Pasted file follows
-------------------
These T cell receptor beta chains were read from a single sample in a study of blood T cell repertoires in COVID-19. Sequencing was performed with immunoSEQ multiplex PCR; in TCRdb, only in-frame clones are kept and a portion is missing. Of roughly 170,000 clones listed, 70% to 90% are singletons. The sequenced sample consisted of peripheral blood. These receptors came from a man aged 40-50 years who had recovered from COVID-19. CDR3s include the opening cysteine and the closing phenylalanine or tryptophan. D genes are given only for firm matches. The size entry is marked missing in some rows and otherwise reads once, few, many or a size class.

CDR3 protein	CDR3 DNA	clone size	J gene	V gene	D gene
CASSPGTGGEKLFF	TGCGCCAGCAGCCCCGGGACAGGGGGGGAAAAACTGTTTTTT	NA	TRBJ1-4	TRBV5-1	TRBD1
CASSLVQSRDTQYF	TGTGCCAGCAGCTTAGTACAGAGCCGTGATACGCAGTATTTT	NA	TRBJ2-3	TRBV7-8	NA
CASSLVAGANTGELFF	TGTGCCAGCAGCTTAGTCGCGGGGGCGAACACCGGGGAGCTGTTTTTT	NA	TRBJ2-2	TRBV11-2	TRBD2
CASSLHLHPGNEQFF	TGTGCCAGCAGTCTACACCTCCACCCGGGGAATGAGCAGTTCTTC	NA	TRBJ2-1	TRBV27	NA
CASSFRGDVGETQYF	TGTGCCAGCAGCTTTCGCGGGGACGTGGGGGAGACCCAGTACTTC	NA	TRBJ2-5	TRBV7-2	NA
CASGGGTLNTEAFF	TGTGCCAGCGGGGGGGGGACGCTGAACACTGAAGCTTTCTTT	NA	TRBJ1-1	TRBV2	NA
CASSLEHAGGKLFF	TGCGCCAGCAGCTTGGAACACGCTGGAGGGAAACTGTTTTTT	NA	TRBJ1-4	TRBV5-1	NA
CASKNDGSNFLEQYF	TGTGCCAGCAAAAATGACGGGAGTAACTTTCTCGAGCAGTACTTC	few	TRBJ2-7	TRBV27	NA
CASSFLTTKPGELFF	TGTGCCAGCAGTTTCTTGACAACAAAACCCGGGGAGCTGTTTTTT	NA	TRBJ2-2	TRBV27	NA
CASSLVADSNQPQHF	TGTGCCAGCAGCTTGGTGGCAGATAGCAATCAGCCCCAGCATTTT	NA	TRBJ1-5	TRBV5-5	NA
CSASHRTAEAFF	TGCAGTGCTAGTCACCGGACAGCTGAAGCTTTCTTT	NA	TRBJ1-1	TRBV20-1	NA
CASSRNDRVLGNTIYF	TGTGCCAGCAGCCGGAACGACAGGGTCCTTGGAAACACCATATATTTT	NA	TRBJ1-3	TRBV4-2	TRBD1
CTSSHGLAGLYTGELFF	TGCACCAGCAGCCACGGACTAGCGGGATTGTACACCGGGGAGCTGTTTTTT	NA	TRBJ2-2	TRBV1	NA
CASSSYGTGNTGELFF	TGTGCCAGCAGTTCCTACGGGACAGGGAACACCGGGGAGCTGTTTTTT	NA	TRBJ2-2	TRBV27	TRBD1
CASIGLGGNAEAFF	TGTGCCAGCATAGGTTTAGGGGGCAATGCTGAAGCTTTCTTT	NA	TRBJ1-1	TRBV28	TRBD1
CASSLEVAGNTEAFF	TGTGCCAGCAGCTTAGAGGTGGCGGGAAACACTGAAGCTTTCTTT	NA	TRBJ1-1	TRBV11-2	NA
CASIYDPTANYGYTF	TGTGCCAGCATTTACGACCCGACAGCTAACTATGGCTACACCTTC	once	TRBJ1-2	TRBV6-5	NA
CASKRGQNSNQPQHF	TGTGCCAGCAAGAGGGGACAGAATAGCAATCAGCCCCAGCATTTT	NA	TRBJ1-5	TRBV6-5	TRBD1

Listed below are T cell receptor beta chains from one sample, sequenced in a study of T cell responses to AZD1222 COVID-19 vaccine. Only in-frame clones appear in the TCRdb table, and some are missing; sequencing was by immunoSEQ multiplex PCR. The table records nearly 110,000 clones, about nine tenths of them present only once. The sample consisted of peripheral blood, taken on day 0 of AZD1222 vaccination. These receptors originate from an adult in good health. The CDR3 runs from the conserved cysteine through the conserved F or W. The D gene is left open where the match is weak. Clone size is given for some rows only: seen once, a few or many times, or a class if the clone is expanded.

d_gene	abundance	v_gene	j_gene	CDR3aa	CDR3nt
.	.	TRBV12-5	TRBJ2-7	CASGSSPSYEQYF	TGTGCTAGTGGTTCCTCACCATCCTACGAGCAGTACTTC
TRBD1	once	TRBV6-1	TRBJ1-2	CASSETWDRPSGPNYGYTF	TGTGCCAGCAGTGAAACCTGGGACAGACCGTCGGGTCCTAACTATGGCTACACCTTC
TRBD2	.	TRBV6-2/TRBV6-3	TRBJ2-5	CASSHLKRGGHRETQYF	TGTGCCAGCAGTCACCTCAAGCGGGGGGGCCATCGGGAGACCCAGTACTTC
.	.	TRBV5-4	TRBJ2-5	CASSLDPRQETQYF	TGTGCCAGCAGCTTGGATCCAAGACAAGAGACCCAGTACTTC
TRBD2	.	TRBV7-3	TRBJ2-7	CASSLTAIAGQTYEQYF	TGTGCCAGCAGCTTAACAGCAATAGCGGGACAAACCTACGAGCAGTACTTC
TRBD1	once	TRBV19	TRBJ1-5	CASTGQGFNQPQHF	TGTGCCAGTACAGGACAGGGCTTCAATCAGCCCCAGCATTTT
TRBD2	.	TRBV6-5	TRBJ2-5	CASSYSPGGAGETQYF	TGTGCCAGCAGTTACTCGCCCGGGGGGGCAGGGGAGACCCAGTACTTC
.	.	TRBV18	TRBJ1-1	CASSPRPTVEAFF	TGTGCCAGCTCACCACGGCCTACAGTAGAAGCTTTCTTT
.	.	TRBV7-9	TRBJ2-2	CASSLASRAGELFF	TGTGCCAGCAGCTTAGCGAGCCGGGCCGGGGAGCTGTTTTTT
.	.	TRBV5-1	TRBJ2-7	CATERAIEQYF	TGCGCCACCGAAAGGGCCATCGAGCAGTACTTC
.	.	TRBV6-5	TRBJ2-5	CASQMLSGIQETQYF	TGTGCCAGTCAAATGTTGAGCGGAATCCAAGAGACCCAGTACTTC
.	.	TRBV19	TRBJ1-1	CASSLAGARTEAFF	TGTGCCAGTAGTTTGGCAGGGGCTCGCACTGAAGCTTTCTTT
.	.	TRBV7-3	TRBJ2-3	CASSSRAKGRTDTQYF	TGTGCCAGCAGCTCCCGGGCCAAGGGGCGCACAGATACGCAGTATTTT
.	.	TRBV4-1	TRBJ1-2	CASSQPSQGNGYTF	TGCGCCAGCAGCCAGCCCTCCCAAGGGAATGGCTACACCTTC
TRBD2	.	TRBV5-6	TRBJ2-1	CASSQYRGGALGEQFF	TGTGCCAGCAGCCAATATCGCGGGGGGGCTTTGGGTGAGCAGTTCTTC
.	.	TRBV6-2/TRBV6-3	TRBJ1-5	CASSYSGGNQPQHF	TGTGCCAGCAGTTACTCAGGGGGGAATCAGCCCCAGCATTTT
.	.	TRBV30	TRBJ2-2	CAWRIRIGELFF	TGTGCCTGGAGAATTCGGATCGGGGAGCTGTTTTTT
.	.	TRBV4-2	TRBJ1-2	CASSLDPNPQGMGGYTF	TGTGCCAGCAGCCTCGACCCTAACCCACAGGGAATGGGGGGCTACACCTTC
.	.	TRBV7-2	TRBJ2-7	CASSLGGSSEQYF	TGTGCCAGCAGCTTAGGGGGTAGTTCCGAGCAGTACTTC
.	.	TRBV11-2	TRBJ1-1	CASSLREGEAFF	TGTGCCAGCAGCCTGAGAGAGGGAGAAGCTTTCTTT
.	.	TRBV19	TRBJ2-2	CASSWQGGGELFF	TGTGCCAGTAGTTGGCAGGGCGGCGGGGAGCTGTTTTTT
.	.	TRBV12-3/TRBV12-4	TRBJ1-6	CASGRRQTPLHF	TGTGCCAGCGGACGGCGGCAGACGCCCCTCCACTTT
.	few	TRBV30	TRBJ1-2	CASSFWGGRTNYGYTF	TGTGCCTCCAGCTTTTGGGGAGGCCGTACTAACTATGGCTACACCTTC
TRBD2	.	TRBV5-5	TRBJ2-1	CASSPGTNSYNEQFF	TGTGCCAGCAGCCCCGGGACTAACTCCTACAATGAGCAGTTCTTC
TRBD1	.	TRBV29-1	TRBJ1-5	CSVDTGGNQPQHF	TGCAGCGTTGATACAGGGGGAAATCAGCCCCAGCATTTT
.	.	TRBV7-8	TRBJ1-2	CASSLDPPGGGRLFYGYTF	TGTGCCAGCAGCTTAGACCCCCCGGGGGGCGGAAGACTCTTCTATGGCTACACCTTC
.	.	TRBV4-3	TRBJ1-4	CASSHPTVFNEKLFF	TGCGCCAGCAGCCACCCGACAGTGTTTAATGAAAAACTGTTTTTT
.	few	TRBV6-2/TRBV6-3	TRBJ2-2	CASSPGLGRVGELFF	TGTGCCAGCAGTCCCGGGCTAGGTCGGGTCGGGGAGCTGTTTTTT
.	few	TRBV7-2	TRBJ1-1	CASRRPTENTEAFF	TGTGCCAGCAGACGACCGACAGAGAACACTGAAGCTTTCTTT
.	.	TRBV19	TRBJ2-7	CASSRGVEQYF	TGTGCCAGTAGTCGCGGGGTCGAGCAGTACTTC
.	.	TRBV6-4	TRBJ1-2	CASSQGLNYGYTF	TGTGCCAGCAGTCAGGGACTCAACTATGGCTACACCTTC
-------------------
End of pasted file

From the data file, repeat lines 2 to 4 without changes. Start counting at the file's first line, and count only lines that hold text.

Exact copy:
CDR3 protein	CDR3 DNA	clone size	J gene	V gene	D gene
CASSPGTGGEKLFF	TGCGCCAGCAGCCCCGGGACAGGGGGGGAAAAACTGTTTTTT	NA	TRBJ1-4	TRBV5-1	TRBD1
CASSLVQSRDTQYF	TGTGCCAGCAGCTTAGTACAGAGCCGTGATACGCAGTATTTT	NA	TRBJ2-3	TRBV7-8	NA